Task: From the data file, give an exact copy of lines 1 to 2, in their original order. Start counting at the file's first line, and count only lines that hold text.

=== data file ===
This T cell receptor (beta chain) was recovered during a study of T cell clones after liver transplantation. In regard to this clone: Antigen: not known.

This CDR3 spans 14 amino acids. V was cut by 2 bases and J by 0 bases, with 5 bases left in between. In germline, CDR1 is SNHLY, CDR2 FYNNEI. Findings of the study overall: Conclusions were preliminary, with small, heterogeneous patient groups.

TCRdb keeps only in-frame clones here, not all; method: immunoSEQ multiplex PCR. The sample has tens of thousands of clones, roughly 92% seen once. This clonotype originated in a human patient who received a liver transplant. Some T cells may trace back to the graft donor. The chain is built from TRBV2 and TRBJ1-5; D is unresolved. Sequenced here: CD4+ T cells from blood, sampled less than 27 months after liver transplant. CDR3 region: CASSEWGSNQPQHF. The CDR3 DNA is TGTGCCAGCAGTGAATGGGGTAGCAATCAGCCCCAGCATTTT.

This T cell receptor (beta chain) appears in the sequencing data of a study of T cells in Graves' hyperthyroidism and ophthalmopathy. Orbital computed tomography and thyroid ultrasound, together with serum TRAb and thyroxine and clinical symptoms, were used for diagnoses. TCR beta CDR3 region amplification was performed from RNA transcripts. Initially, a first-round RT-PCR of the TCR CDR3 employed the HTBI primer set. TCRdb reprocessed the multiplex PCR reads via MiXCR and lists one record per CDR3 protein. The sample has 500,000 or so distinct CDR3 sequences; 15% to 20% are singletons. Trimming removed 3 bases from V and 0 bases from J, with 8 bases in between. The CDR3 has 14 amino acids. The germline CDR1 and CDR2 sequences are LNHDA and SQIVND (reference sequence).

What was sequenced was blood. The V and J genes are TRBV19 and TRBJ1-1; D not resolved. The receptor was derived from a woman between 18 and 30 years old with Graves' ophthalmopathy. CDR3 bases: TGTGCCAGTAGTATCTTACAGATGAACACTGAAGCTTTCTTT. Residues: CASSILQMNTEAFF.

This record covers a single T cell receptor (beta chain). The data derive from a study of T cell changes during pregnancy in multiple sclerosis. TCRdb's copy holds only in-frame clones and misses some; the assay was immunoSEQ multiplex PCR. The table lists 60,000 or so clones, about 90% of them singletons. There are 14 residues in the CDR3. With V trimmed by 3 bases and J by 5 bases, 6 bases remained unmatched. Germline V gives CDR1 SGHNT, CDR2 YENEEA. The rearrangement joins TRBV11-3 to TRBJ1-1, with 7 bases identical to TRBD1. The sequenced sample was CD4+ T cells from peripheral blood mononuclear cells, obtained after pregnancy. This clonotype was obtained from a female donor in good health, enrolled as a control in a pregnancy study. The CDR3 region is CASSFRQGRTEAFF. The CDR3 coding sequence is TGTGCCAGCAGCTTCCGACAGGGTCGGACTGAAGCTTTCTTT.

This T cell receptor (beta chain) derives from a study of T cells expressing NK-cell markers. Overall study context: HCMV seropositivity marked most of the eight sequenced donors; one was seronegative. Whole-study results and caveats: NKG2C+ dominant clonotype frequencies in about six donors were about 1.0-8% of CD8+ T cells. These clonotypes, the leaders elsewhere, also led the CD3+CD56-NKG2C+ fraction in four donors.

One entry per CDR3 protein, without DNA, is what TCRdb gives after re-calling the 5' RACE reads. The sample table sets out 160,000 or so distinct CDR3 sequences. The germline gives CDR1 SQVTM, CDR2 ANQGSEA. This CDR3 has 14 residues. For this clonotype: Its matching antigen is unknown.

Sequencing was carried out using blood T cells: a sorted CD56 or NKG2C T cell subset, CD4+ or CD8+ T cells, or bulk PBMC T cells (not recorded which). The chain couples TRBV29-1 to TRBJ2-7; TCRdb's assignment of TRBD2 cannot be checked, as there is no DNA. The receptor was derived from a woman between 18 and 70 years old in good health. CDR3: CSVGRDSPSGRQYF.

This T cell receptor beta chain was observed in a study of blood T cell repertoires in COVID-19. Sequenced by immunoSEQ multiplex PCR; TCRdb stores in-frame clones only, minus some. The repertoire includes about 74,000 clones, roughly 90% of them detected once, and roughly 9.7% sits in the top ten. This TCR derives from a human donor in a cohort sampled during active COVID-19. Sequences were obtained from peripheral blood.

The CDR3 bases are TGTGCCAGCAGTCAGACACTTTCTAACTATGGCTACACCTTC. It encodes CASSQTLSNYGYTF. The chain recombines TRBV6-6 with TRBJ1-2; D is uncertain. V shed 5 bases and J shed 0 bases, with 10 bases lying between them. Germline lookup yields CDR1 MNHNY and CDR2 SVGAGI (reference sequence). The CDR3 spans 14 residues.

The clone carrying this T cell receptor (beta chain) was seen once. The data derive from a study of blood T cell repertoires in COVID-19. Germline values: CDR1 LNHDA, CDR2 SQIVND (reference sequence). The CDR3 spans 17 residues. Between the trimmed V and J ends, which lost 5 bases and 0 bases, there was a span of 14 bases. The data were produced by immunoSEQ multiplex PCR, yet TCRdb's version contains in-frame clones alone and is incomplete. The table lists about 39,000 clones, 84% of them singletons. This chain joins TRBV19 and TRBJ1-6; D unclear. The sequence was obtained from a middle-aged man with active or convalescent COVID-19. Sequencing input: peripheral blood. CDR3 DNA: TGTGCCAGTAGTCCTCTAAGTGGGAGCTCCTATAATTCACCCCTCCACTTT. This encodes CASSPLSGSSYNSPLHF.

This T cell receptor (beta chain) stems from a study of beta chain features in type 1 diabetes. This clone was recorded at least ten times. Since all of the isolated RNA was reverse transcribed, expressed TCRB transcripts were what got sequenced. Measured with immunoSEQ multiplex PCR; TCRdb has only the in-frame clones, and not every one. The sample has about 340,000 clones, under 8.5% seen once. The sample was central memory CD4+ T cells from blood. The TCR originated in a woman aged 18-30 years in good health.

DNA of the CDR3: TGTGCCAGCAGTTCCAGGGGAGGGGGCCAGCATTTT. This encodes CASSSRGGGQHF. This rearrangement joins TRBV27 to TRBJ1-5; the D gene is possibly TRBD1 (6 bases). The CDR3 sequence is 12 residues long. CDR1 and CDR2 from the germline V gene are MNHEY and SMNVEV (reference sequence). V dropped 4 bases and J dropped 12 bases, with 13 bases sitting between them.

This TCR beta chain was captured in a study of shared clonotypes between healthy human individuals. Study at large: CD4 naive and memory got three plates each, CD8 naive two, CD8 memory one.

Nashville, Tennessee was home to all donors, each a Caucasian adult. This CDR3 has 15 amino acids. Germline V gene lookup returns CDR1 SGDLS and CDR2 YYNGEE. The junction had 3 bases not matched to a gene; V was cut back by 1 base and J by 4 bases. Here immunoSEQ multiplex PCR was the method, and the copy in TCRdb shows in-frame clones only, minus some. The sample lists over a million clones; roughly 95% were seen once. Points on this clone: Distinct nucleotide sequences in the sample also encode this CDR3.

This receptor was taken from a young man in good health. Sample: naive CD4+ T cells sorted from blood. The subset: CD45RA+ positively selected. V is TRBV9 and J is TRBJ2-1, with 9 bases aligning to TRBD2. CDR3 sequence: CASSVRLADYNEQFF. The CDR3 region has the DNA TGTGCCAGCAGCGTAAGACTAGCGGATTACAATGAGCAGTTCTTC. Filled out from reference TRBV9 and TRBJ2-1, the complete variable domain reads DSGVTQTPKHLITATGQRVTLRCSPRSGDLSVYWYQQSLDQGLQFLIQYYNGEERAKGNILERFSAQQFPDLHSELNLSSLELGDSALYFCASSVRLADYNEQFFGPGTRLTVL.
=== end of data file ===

This T cell receptor (beta chain) was recovered during a study of T cell clones after liver transplantation. In regard to this clone: Antigen: not known.

This CDR3 spans 14 amino acids. V was cut by 2 bases and J by 0 bases, with 5 bases left in between. In germline, CDR1 is SNHLY, CDR2 FYNNEI. Findings of the study overall: Conclusions were preliminary, with small, heterogeneous patient groups.